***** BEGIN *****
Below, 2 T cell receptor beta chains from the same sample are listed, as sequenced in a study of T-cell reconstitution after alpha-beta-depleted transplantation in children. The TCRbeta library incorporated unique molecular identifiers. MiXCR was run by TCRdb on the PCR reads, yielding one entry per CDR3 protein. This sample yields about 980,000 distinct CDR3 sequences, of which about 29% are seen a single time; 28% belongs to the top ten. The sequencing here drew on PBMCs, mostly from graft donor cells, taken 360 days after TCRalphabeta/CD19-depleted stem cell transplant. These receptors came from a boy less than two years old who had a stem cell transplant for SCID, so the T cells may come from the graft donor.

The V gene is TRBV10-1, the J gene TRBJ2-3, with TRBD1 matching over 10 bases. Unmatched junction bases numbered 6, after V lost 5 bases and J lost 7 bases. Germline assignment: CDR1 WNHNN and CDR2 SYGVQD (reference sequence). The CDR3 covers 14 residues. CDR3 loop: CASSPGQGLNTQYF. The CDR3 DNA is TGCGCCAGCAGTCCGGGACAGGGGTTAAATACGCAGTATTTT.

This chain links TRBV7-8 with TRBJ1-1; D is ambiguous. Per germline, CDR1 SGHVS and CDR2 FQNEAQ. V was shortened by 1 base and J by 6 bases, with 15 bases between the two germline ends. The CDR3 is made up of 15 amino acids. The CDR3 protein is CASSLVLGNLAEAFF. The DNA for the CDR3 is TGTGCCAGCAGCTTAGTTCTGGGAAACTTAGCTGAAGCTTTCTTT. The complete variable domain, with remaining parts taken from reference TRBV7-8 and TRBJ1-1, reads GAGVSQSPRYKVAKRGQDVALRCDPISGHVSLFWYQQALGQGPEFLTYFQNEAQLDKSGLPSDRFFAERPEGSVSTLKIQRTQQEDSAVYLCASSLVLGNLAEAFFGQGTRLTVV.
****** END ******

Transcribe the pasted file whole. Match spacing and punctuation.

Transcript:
Below, 2 T cell receptor beta chains from the same sample are listed, as sequenced in a study of T-cell reconstitution after alpha-beta-depleted transplantation in children. The TCRbeta library incorporated unique molecular identifiers. MiXCR was run by TCRdb on the PCR reads, yielding one entry per CDR3 protein. This sample yields about 980,000 distinct CDR3 sequences, of which about 29% are seen a single time; 28% belongs to the top ten. The sequencing here drew on PBMCs, mostly from graft donor cells, taken 360 days after TCRalphabeta/CD19-depleted stem cell transplant. These receptors came from a boy less than two years old who had a stem cell transplant for SCID, so the T cells may come from the graft donor.

The V gene is TRBV10-1, the J gene TRBJ2-3, with TRBD1 matching over 10 bases. Unmatched junction bases numbered 6, after V lost 5 bases and J lost 7 bases. Germline assignment: CDR1 WNHNN and CDR2 SYGVQD (reference sequence). The CDR3 covers 14 residues. CDR3 loop: CASSPGQGLNTQYF. The CDR3 DNA is TGCGCCAGCAGTCCGGGACAGGGGTTAAATACGCAGTATTTT.

This chain links TRBV7-8 with TRBJ1-1; D is ambiguous. Per germline, CDR1 SGHVS and CDR2 FQNEAQ. V was shortened by 1 base and J by 6 bases, with 15 bases between the two germline ends. The CDR3 is made up of 15 amino acids. The CDR3 protein is CASSLVLGNLAEAFF. The DNA for the CDR3 is TGTGCCAGCAGCTTAGTTCTGGGAAACTTAGCTGAAGCTTTCTTT. The complete variable domain, with remaining parts taken from reference TRBV7-8 and TRBJ1-1, reads GAGVSQSPRYKVAKRGQDVALRCDPISGHVSLFWYQQALGQGPEFLTYFQNEAQLDKSGLPSDRFFAERPEGSVSTLKIQRTQQEDSAVYLCASSLVLGNLAEAFFGQGTRLTVV.